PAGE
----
The problem with ‘complicated’ and the blocking of a complex world

I find myself on an intersection in New Delhi, India.

Slightly sweating I observe the seemingly impossible task of my taxi driver to get us through the intersection.

From the outside the whole scene looks dangerous and any rational human being would be convinced that there should be put an order to this madness:

“How could we intervene to make this mess flow effortlessly?”

In my work I often see the same automatic reaction to problems and obstacles when everything seems to be in a mess.

It seems to be a human condition: as soon as we are in a chaotic environment we try to make sense of it by breaking it down - by putting it in blocks.

From my early experience as a headhunter and now as an entrepreneurial coach the whole matter gets to the point of understanding the difference between complex and complicated.

To return to the metaphor in my last article “From ball to block, to ball again,” I would relate ‘complex’ to the image of the ball that is able to roll freely and finds its own way. It maintains its ability to explore. 

Complicated is what happens when we as humans try to make reality fit into boxes, we block reality. We code it. 

We code it and after a while we forget that we once coded it in this way. We lose track of the fact that reality was uncoded when we found it.

The complicatedness is of our own making!

So why do we do this? It is of course helpful for us to get a grip of the complexity but at the same time we have to admit to ourselves that the coding is never completely true.

We block and package past experiences and perceptions so we can ‘exploit’ what we have found out, but as soon as we encounter a problem we are left feeling puzzled because we have lost our base.

The real issue and our way out of it, is in how we have learnt to deal with such events when they happen. We have taught ourselves to be helpless.

So instead of going back to the drawing board and trying to perceive again what the complexity of the situation really is, we try to intervene and control by trying fit it all into our block.

When a client of mine approaches me because he has problem, I’ve noticed that the issue often arrises from this cognitive bias of observing his environment and events happening in their life as complicated instead of complex.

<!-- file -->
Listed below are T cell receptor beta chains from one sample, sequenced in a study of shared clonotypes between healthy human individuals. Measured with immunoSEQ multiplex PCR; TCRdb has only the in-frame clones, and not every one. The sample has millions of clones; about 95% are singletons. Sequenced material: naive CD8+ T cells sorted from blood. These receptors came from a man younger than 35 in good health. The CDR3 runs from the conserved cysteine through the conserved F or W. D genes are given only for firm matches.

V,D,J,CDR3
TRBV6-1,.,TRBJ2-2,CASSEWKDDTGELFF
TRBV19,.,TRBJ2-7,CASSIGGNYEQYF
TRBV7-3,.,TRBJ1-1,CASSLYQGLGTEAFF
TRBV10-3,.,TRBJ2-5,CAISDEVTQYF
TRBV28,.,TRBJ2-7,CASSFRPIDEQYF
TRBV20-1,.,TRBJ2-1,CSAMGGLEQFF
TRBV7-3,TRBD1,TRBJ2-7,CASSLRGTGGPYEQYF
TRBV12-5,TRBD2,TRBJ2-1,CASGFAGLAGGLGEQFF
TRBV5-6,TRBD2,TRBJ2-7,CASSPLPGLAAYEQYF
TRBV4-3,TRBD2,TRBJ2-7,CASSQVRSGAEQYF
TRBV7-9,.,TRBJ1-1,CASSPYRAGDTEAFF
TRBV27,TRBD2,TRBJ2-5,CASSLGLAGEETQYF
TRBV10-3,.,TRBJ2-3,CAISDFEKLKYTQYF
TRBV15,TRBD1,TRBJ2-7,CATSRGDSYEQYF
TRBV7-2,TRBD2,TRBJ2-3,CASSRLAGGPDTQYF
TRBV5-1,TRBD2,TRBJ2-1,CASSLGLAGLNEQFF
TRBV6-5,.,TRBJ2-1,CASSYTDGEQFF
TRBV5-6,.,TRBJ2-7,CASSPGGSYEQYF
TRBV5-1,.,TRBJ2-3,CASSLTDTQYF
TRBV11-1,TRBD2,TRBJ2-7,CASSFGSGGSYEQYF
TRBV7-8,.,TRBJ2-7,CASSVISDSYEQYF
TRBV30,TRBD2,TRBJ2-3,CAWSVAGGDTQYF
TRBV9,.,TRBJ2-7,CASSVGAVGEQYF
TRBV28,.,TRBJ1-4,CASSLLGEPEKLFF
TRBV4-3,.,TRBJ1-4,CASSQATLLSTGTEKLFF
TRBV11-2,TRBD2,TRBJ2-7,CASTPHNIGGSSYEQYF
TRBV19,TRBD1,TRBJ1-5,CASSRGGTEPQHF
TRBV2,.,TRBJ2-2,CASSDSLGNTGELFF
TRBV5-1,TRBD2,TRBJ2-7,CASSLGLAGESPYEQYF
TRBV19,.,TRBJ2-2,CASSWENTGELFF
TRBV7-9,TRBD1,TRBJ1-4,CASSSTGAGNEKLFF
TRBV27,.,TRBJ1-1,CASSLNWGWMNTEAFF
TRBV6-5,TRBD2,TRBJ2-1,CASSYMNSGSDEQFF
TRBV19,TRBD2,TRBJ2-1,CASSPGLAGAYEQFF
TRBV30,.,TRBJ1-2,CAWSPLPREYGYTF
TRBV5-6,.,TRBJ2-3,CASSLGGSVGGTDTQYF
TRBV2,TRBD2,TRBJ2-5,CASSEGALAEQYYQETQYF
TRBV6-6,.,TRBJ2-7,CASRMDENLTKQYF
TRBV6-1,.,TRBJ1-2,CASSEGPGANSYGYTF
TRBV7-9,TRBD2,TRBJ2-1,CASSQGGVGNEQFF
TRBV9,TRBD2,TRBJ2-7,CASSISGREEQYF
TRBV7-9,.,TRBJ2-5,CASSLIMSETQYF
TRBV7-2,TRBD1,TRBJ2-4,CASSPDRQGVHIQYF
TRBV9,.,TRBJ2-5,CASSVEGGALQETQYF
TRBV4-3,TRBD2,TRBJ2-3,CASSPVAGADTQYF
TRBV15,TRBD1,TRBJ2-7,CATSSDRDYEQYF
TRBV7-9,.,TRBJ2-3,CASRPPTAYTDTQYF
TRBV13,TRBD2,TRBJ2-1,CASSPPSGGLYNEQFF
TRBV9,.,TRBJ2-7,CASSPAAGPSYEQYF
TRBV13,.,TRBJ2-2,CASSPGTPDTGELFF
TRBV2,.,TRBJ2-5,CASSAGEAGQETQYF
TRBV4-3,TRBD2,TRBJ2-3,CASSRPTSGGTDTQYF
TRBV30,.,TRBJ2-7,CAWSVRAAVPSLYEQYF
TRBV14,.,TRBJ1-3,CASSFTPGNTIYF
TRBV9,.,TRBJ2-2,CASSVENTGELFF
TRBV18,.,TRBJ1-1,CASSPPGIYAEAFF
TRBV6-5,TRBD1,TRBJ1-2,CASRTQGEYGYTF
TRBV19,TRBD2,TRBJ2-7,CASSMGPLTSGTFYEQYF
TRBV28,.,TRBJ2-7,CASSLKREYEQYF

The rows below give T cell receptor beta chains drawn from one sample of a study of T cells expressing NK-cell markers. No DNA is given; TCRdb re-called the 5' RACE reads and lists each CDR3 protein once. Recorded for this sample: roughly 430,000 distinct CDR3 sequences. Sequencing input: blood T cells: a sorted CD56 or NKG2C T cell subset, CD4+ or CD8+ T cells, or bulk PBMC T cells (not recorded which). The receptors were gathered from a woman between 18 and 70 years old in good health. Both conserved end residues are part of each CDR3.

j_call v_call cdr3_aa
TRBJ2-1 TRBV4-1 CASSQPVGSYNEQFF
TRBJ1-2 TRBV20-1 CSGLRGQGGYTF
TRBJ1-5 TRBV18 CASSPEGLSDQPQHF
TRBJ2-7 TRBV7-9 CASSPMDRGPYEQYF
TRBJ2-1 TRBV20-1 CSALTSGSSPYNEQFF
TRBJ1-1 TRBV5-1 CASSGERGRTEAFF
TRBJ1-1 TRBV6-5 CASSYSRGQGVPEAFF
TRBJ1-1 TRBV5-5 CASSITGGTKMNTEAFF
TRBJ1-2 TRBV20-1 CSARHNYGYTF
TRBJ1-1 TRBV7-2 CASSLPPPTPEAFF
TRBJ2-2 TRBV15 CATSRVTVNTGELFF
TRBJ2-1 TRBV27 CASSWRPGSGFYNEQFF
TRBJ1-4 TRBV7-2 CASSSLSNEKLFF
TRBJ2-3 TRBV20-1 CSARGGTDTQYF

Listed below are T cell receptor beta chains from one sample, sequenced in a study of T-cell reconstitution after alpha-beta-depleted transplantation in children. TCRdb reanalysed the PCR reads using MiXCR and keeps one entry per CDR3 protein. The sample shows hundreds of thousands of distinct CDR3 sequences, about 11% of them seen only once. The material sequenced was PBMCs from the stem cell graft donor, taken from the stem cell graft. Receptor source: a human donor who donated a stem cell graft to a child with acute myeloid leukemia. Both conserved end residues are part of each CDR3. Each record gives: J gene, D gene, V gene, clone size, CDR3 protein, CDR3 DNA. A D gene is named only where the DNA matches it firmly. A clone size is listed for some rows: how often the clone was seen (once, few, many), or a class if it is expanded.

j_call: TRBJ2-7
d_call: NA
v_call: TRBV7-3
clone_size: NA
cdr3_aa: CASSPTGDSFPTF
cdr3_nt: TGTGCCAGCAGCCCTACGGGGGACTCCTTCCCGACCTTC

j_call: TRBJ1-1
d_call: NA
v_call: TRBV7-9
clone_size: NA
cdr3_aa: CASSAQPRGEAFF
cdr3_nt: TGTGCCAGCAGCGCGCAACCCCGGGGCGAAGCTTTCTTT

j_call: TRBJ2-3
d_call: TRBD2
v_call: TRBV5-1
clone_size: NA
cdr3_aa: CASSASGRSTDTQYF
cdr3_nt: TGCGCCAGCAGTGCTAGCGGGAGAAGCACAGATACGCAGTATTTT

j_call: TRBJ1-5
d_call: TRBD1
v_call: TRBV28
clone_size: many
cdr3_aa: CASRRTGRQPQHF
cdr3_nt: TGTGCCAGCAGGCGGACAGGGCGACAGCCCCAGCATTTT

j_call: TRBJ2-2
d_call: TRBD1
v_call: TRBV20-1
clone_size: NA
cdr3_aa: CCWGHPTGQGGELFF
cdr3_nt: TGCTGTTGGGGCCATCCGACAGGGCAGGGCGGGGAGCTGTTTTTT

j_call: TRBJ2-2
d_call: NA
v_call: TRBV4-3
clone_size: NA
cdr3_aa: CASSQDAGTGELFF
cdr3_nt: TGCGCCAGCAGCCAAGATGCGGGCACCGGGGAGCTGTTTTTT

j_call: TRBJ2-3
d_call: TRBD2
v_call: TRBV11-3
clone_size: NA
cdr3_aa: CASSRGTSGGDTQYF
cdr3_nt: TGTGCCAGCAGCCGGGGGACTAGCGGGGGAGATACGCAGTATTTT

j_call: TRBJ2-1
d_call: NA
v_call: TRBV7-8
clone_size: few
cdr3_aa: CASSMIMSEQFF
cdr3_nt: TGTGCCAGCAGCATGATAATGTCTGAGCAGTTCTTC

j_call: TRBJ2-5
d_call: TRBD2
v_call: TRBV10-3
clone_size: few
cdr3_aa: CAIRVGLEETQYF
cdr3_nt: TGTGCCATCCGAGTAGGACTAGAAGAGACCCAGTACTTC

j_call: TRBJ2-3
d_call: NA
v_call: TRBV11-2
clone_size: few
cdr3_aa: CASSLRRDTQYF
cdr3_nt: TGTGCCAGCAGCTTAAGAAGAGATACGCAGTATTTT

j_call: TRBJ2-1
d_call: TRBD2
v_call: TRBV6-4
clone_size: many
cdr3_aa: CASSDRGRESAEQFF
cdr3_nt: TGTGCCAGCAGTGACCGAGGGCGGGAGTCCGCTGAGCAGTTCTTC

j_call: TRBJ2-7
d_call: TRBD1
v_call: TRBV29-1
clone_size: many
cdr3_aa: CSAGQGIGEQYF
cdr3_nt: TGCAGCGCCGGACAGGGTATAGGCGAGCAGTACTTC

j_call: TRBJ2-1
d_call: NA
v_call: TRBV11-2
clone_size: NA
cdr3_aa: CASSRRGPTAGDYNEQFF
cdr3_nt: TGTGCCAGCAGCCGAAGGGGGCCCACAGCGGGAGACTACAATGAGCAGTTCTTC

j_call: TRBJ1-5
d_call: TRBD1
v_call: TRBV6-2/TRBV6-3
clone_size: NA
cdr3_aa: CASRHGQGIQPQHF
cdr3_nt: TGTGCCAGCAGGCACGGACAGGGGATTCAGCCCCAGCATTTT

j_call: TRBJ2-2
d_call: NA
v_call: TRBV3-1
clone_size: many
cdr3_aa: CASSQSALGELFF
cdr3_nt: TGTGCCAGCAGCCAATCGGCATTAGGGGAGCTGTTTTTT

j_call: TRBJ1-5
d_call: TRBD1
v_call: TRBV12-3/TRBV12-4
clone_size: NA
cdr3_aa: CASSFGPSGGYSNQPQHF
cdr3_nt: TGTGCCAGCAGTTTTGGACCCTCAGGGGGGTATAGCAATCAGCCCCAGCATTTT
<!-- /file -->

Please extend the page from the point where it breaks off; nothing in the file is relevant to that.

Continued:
A sense of the beautiful, wholesome complexity has been lost.

But it is never complicated.

Only this view of it, and the problems linked to it, arise when we start to view life and its challenges from a mechanistic or block-ed point of view:

by separating the whole into parts and not realising what makes the whole whole is not only the sum of its parts.

This is great for exploitation: we can create jobs out of these parts. We have an ear doctor, a kidney expert, a podiatrist. But really we cannot take complexity apart into isolated elements without returning to its initial complex unity.

A business or an entrepreneurial outlet works in the same way, with each human being a complex enterprise within itself.

It is the breaking, the blocking into parts that is the creator of the trouble.

Picture by  Mike Rafail

Picture by Mike Rafail

We chop a block out of the ball and get so accustomed to it that we forget we started with a ball in the first place.

Only when we encounter an event we cannot deal with, we will start opening ourselves to facing this fact.

Who are you in your full complexity beyond all names, definitions and forms?

What are you trying to do in your full complexity?

This is what needs to be sought and constantly returned to if we want to allow ourselves a full authentic life.

The problem is that many of us stop here. One time we found something and it becomes our ground, our whole belief system. It becomes our profession, our business, the base of our relationships and all is well until it does not go so well anymore.

We are trapped in a complicated view of reality of our creation. And the good thing is that it is not true.

There is always an opening as long as we are open to explore reality again in its full complexity, and are ready to start the journey of return and start the chopping.

Olivier Goetgeluck